Marking International Women’s Day
* Support for women who have experienced domestic violence
* Literacy classes for disadvantaged women
* Trauma healing for victims of rape and brutality
“As a widow I have no value in society’s eyes,” says Mrs Sulekha in India. “I was thinking about ending my life but then the Bible Society came along. Reading the Bible has given me a whole new perspective. I have become a woman of hope.”
Mrs Sulekha is one of many hundreds of thousands of women across the world whose lives are being changed by the Bible. Through a program of the Bible Society of India, which specifically reaches out to widows who face rejection and destitution, Mrs Sulekha has discovered her value in God’s eyes and a purpose for her life.
‘Giver of hope’
The program offers women practical help, such as vocational training and health checks, and also helps them become part of a caring community of people who offer each other help and love. Mrs Sulekha now helps other women in difficult circumstances – a ‘giver of hope’, as the Bible Society describes women like her.
In Latin America, where 6 out of 10 women experience some form of domestic violence, Bible Societies and their partners are involved in offering practical and spiritual help to abused women.
Domestic violence is a disease
“Domestic violence is a disease that is destroying women, families and our society,” comments Fanny Cossío, who leads the Bolivian Bible Society. “As well as causing physical harm it leaves women and girls feeling depressed and powerless to change their lives. But God’s Word is giving them courage and hope.”
Last year, through the Read to live program, the Bolivian Bible Society and its partners helped more than 6,000 women, providing them with shelter, food, clothing and Scriptures. The program is also being carried out in Panama, Chile, Ecuador and Peru. The Bible Societies in all five countries (as well as several others in Latin America) are actively campaigning against domestic violence, running media campaigns and organising training workshops.
With high illiteracy levels in Latin America, literacy classes are a key part of the program, giving the women an important life skill and boosting their self confidence. This year, the program will also start to offer trauma healing to the women to help them recover psychologically and emotionally from the violence and abuse they have suffered.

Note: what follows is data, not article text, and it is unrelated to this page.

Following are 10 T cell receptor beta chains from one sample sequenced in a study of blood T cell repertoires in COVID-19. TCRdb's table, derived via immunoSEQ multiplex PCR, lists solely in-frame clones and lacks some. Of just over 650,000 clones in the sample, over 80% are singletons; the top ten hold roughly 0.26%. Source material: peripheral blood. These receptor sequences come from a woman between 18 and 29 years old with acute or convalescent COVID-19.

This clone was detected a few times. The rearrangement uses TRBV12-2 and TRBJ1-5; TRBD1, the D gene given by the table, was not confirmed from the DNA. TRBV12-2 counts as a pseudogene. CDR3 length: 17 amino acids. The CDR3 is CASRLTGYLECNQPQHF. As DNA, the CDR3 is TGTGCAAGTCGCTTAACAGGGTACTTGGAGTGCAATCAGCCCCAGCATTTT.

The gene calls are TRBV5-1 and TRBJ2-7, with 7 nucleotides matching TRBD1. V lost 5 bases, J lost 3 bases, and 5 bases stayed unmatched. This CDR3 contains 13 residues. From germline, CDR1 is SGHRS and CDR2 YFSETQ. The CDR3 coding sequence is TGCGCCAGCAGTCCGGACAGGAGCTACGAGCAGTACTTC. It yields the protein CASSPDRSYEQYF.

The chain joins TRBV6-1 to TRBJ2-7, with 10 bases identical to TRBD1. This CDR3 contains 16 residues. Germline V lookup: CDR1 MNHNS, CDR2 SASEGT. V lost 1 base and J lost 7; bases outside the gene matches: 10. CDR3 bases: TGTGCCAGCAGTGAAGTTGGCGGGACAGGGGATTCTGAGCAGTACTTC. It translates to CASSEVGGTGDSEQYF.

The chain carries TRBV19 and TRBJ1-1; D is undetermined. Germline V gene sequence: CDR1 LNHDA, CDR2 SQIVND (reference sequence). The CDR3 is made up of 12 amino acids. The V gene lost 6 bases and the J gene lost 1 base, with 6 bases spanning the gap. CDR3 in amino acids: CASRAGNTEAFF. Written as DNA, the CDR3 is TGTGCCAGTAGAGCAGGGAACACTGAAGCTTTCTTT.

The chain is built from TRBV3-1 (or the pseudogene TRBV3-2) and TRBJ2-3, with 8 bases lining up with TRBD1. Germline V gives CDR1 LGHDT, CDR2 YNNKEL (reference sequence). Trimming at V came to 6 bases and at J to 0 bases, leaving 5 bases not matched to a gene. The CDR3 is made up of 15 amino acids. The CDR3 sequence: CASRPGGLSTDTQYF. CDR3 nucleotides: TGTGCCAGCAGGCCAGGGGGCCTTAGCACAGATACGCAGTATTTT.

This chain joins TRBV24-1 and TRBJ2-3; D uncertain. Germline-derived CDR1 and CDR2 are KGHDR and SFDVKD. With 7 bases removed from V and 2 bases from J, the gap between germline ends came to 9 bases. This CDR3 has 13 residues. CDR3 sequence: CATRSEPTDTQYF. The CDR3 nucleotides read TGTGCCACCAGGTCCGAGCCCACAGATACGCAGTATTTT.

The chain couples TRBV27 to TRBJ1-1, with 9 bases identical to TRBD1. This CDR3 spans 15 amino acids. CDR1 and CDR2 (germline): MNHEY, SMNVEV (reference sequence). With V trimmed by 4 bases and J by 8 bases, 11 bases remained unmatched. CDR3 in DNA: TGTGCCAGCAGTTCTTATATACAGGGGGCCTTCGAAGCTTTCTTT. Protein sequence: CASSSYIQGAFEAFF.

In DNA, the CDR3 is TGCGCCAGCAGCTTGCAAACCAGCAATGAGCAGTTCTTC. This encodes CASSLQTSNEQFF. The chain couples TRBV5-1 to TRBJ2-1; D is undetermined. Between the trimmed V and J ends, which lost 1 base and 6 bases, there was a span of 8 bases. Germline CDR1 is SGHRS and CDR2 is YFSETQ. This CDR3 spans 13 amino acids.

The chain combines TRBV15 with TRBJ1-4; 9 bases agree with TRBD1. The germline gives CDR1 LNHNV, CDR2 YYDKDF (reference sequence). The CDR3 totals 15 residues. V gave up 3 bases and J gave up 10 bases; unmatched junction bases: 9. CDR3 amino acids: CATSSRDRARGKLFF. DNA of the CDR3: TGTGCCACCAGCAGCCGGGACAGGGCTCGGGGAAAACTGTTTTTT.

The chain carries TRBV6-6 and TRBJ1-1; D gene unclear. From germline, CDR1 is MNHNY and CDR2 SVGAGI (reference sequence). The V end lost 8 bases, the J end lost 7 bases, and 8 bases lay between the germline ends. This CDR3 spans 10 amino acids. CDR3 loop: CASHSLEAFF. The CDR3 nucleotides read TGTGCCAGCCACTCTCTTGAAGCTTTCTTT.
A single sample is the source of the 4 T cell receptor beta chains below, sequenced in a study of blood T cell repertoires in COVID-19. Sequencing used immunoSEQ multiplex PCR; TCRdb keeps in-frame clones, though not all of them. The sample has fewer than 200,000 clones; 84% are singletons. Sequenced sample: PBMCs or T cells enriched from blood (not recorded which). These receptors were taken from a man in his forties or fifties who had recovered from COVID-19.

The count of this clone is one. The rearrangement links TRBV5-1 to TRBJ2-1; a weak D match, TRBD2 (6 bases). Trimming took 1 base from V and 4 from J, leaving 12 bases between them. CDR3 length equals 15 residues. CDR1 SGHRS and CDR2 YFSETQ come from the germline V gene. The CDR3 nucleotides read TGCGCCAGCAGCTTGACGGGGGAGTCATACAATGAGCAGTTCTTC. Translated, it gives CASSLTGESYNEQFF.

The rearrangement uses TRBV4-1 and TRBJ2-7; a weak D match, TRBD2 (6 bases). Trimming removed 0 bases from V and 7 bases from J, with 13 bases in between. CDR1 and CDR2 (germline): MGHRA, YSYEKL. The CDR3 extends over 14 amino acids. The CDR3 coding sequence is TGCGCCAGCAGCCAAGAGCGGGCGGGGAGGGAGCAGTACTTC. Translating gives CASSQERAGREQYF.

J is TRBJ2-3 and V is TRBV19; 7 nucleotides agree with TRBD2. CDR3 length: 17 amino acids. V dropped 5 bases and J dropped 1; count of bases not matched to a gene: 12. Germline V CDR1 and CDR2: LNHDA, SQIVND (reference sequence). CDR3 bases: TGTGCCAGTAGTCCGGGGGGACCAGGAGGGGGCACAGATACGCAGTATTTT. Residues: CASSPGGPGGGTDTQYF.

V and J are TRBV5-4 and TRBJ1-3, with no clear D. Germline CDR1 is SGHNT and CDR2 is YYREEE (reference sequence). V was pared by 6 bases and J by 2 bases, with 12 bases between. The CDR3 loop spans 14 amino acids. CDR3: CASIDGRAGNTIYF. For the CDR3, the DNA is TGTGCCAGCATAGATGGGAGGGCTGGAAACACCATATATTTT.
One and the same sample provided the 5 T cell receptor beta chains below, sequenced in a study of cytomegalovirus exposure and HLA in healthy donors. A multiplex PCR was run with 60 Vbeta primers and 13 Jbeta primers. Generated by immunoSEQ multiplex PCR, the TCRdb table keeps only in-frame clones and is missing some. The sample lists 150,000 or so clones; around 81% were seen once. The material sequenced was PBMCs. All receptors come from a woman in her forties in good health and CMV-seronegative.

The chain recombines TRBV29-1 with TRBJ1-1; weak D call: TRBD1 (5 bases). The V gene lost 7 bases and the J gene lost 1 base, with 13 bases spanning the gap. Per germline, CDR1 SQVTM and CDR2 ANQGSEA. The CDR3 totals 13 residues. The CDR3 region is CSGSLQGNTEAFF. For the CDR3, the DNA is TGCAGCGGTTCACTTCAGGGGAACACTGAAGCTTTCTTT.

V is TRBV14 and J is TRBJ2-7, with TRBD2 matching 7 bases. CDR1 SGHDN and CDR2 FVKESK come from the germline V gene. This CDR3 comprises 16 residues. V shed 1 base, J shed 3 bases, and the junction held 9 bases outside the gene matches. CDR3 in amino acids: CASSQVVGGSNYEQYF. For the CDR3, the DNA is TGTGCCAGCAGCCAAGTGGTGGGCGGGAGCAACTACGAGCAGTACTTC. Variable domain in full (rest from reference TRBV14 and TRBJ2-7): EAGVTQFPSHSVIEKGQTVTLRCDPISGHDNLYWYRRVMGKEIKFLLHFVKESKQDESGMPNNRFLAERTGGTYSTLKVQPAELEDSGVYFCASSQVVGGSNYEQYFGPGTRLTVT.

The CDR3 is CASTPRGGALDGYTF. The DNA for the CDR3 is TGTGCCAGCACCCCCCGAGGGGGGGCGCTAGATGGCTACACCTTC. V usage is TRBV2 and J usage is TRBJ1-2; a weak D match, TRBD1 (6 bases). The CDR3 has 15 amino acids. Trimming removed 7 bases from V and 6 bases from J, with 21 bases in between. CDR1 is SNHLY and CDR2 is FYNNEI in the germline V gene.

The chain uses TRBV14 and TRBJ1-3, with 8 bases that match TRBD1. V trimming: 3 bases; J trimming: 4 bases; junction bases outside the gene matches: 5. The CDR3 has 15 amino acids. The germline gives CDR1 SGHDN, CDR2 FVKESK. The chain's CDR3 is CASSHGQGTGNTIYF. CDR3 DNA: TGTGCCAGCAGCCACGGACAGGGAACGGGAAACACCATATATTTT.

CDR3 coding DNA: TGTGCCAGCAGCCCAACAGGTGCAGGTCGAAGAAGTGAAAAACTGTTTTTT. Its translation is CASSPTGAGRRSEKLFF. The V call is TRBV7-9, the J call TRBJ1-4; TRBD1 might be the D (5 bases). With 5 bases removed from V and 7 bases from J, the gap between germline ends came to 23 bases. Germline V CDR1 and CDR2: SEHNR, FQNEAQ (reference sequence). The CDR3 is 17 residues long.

Trauma healing is, in fact, a growing area of Bible Society ministry globally. Hundreds of thousands of women in around 15 countries have received Scripture-based trauma counselling over the past 18 months, helping them to put the pieces of their lives back together.
Consolatta, 22, lives in the war-torn eastern region of the Democratic Republic of Congo. Rape has become a weapon of war and many women, including Consolatta, have been brutally gang-raped. Consolatta’s rape has left her wheelchair bound. She is being cared for in Goma by Sister Alvera’s Flame of Love centre for war children and traumatised women, and is receiving trauma healing through the Bible Society there. The counselling, she says, has helped her find peace.
“With the help of prayer and reading the Bible I feel more balanced,” she says. “I have been able to forgive those who raped me. When my heart is broken I recite the Lord’s prayer and this brings me peace.”
The Bible is also helping hundreds of thousands of women in Africa who are affected by HIV to find dignity, hope and strength. Using the story of the Good Samaritan as a guide and inspiration, women are forming HIV support groups to care for and support people who have been abandoned by their families because they have the virus. Click here to read more about this work.
For more information about Bible Society trauma healing work, led by American Bible Society, click here.